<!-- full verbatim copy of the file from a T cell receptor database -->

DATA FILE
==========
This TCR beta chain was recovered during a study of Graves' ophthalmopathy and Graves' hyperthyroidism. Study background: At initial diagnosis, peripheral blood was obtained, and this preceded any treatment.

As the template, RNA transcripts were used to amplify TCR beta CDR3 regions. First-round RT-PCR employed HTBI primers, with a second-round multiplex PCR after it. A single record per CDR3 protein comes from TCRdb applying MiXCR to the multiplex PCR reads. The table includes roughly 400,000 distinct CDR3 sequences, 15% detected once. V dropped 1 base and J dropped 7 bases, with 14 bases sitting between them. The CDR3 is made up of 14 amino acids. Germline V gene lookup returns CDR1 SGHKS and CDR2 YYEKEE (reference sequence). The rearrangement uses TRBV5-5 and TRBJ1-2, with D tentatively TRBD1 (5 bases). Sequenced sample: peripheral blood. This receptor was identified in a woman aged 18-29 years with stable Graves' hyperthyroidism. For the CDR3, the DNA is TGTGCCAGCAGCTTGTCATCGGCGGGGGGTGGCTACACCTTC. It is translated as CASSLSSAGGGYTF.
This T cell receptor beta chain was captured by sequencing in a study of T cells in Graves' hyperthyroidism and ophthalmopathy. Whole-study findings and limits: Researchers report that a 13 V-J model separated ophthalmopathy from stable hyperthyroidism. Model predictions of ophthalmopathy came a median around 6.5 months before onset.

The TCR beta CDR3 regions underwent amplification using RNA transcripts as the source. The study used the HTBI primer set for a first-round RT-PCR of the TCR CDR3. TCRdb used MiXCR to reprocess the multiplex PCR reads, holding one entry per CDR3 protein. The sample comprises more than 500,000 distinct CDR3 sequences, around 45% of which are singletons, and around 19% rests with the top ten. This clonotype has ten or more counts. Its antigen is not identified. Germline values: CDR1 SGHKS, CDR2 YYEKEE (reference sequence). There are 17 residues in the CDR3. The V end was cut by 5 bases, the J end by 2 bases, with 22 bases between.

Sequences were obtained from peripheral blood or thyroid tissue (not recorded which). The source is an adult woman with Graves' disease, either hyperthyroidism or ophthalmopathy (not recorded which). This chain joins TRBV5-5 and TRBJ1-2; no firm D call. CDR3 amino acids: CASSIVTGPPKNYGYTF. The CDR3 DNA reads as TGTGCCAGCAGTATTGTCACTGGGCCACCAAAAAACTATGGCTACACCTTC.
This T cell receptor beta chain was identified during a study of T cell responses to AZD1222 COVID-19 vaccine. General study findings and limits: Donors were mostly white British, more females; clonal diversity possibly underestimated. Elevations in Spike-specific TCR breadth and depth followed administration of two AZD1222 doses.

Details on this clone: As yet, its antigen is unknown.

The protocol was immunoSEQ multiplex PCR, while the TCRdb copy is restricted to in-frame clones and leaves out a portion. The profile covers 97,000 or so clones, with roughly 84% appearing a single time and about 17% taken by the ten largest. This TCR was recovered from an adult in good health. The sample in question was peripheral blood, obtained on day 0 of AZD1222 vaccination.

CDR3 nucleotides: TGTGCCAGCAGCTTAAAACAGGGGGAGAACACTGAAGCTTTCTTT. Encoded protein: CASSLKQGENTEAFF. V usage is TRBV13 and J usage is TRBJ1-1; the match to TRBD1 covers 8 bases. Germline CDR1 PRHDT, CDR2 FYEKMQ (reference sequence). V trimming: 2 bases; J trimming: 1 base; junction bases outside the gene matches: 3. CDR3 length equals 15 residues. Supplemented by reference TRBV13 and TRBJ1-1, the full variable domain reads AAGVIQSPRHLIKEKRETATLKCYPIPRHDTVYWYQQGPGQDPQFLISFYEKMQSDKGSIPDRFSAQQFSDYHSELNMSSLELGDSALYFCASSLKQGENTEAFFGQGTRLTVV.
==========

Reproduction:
This TCR beta chain was recovered during a study of Graves' ophthalmopathy and Graves' hyperthyroidism. Study background: At initial diagnosis, peripheral blood was obtained, and this preceded any treatment.

As the template, RNA transcripts were used to amplify TCR beta CDR3 regions. First-round RT-PCR employed HTBI primers, with a second-round multiplex PCR after it. A single record per CDR3 protein comes from TCRdb applying MiXCR to the multiplex PCR reads. The table includes roughly 400,000 distinct CDR3 sequences, 15% detected once. V dropped 1 base and J dropped 7 bases, with 14 bases sitting between them. The CDR3 is made up of 14 amino acids. Germline V gene lookup returns CDR1 SGHKS and CDR2 YYEKEE (reference sequence). The rearrangement uses TRBV5-5 and TRBJ1-2, with D tentatively TRBD1 (5 bases). Sequenced sample: peripheral blood. This receptor was identified in a woman aged 18-29 years with stable Graves' hyperthyroidism. For the CDR3, the DNA is TGTGCCAGCAGCTTGTCATCGGCGGGGGGTGGCTACACCTTC. It is translated as CASSLSSAGGGYTF.
This T cell receptor beta chain was captured by sequencing in a study of T cells in Graves' hyperthyroidism and ophthalmopathy. Whole-study findings and limits: Researchers report that a 13 V-J model separated ophthalmopathy from stable hyperthyroidism. Model predictions of ophthalmopathy came a median around 6.5 months before onset.

The TCR beta CDR3 regions underwent amplification using RNA transcripts as the source. The study used the HTBI primer set for a first-round RT-PCR of the TCR CDR3. TCRdb used MiXCR to reprocess the multiplex PCR reads, holding one entry per CDR3 protein. The sample comprises more than 500,000 distinct CDR3 sequences, around 45% of which are singletons, and around 19% rests with the top ten. This clonotype has ten or more counts. Its antigen is not identified. Germline values: CDR1 SGHKS, CDR2 YYEKEE (reference sequence). There are 17 residues in the CDR3. The V end was cut by 5 bases, the J end by 2 bases, with 22 bases between.

Sequences were obtained from peripheral blood or thyroid tissue (not recorded which). The source is an adult woman with Graves' disease, either hyperthyroidism or ophthalmopathy (not recorded which). This chain joins TRBV5-5 and TRBJ1-2; no firm D call. CDR3 amino acids: CASSIVTGPPKNYGYTF. The CDR3 DNA reads as TGTGCCAGCAGTATTGTCACTGGGCCACCAAAAAACTATGGCTACACCTTC.
This T cell receptor beta chain was identified during a study of T cell responses to AZD1222 COVID-19 vaccine. General study findings and limits: Donors were mostly white British, more females; clonal diversity possibly underestimated. Elevations in Spike-specific TCR breadth and depth followed administration of two AZD1222 doses.

Details on this clone: As yet, its antigen is unknown.

The protocol was immunoSEQ multiplex PCR, while the TCRdb copy is restricted to in-frame clones and leaves out a portion. The profile covers 97,000 or so clones, with roughly 84% appearing a single time and about 17% taken by the ten largest. This TCR was recovered from an adult in good health. The sample in question was peripheral blood, obtained on day 0 of AZD1222 vaccination.

CDR3 nucleotides: TGTGCCAGCAGCTTAAAACAGGGGGAGAACACTGAAGCTTTCTTT. Encoded protein: CASSLKQGENTEAFF. V usage is TRBV13 and J usage is TRBJ1-1; the match to TRBD1 covers 8 bases. Germline CDR1 PRHDT, CDR2 FYEKMQ (reference sequence). V trimming: 2 bases; J trimming: 1 base; junction bases outside the gene matches: 3. CDR3 length equals 15 residues. Supplemented by reference TRBV13 and TRBJ1-1, the full variable domain reads AAGVIQSPRHLIKEKRETATLKCYPIPRHDTVYWYQQGPGQDPQFLISFYEKMQSDKGSIPDRFSAQQFSDYHSELNMSSLELGDSALYFCASSLKQGENTEAFFGQGTRLTVV.